Back in 2009, there was a three part series of posts here on the Death Penalty Blog, discussing the lethal injection cocktail as it was commonly used at the time:  in Florida, this meant a combo of first, thiopental sodium ; second, pancuronium bromide; and lastly, potassium chloride. 

From that series (please go to the posts for research details and more info):

  1. Thiopental sodium is the first drug to be administered during an execution by lethal injection in Florida. As a general anesthetic, thiopental sodium poses special risks because it is so short-lasting that for any number of reasons it can cease to operate as sufficient anesthesia long before the other drugs cause the death of the condemned.[1] Think about that. It stops working within minutes.
  2. The second chemical involved in the lethal injection process, pancuronium bromide, or Pavulon, is also constitutionally problematic under existing law. A derivative of curare, it operates to suppress any muscular movement, including breathing, in the condemned, but does not anesthetize him or affect his consciousness in any way.  According to recent scholarship, it is completely unnecessary to causing the condemned’s death, and serves only to make the execution seem more palatable to the other participants and witnesses when the other drugs have their effects, which can include spasm, twitching and other movements of the voluntary muscles.
  3. Finally, the use of the third drug — the actual killing agent potassium chloride — also raises important constitutional concerns. According to Dr. James J. Ramsey, a certified perfusionist and currently the Program Director in the Program in Cardiovascular Perfusion at Vanderbilt Medical Center, Nashville, Tennessee, the adequacy of the potassium chloride to cause death by stopping the heart is in question.  The inmate actually suffocates: the lethal injection does not just peacefully stop the heart.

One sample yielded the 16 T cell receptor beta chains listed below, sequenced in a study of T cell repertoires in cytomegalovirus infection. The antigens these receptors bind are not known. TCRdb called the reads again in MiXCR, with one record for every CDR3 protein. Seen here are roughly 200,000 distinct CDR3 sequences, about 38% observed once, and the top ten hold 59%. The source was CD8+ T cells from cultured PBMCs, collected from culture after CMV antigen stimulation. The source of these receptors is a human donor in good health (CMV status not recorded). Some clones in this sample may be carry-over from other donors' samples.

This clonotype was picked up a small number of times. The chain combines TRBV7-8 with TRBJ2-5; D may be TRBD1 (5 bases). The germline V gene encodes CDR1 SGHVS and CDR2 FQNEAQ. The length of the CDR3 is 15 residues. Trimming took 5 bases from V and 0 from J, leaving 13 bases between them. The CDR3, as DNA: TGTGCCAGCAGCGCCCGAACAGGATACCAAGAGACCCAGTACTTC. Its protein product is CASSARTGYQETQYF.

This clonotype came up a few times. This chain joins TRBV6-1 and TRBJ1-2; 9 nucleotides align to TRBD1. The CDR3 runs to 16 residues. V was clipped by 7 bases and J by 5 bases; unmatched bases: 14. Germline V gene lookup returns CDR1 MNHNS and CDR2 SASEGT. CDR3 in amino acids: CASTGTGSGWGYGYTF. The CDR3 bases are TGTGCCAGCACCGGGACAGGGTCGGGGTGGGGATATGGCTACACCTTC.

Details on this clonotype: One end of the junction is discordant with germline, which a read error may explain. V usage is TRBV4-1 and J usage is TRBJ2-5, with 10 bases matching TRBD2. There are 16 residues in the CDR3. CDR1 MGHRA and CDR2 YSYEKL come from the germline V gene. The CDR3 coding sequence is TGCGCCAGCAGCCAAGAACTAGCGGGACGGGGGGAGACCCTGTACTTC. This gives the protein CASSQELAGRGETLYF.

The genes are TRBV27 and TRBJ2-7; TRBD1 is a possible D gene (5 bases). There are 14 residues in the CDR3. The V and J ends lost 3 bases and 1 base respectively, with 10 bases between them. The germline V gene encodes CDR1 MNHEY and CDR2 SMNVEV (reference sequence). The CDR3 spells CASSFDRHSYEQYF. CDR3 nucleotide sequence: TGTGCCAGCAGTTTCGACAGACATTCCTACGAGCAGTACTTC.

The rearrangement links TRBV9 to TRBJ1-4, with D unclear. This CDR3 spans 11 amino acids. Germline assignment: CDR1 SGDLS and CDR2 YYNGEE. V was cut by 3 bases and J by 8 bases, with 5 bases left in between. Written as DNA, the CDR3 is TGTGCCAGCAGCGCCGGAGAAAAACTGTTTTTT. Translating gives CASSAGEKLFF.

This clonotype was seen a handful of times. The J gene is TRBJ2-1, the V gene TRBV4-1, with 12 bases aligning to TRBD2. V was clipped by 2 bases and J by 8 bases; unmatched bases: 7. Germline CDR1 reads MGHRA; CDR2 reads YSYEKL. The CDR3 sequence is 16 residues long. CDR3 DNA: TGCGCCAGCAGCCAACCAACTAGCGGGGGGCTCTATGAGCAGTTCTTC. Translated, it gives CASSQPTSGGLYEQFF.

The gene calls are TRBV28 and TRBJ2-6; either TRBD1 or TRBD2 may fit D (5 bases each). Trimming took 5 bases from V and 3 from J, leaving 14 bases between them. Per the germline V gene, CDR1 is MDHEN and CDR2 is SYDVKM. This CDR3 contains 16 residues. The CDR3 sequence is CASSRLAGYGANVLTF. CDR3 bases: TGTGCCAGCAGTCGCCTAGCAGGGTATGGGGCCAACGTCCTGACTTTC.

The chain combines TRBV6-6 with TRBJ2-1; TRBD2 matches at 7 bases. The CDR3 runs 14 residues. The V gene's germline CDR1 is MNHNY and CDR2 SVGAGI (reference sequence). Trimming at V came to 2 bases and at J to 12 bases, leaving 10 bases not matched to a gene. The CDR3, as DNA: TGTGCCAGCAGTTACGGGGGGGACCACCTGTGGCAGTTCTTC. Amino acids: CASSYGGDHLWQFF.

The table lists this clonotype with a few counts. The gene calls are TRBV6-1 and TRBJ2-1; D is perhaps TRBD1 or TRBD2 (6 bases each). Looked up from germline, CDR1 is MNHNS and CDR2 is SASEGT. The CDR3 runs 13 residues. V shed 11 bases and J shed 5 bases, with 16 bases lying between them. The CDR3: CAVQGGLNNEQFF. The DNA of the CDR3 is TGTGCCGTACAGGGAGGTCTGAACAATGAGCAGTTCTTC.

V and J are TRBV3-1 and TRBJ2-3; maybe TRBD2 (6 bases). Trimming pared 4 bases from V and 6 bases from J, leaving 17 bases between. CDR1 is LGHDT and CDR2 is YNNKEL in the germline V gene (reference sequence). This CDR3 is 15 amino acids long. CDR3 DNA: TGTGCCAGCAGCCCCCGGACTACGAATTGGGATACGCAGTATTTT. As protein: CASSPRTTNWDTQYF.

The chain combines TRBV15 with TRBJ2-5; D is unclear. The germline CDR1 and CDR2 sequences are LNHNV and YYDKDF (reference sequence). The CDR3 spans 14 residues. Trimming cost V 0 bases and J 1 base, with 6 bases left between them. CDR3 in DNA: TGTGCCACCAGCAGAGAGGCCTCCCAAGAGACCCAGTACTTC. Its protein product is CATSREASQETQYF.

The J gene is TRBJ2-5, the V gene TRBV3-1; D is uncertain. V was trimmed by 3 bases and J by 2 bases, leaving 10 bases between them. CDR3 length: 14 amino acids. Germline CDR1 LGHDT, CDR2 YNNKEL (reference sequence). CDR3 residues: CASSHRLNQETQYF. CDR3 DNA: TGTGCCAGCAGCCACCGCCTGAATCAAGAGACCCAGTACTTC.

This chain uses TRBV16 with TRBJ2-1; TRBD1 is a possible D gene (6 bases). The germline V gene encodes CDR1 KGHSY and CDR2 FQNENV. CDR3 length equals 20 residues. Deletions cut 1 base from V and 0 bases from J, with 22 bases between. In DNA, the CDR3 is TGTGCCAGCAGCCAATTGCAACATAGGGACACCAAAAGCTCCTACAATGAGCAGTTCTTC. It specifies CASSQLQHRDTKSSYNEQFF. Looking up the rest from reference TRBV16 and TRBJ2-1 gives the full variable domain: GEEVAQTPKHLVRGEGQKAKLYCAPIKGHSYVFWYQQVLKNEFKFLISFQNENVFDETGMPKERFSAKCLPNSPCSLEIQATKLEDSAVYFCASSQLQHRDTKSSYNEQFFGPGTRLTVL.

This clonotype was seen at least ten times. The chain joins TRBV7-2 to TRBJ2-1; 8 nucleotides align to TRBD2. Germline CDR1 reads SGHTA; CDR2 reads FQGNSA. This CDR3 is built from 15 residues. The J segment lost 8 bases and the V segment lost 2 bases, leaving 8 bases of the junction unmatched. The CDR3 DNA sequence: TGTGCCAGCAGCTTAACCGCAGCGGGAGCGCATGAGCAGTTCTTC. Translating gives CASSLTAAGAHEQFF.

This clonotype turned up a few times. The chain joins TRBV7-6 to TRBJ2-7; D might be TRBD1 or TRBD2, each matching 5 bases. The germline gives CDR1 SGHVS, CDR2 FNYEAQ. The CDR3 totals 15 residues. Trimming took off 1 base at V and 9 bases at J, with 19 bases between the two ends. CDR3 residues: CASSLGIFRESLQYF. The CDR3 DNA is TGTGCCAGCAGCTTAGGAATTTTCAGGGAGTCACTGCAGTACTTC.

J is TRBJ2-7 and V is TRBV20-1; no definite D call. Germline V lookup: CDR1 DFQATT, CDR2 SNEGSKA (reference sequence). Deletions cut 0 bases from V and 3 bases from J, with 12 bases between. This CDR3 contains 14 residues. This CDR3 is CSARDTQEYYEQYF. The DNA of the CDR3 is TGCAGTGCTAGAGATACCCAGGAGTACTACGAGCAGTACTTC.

Today, with the dwindling supply of drugs available for executions, there seems to be more public awareness of the chemicals used in capital punishment.  This is a good thing, since so many avert their eyes to the realities here.

This Week, The New York Times considers the question.

In a New York Times article published April 9, 2011, entitled "What’s in a Lethal Injection ‘Cocktail’?" reporter Pam Belluck delves into the issue of what exactly happens in those lethal injection executions, especially now that thiopental sodium isn’t being used any longer. 

If only it went into more detail.  The research shows that the lethal injection method is cruel – and with the innovation of a drug, pentobarbital, that has been used or tested so rarely on human beings, it’s also becoming highly unusual, too. 

Integrity, Dignity, and Honor

It would nice to think that these injections of drugs into a human being resulted in a merciful death, but research does not support that warm fuzzy.  And this was true before states like Ohio and Texas began executing men just as vets euthanize cats and dogs. 

Sure, there are proponents of the death penalty who will say "who cares? Let them suffer, look what they did."  However, there are the considerations of integrity, dignity, and honor which the state must (or should) maintain. 

Our system of government, to the extent that it deems capital punishment to be acceptable, should never stoop to have its actions compared with those that it has found worthy of death.  We must insure that the method of execution is merciful, as much as we can. 

Right now, with the condoned use of pentobarbital in state executions, it’s clear that we are not.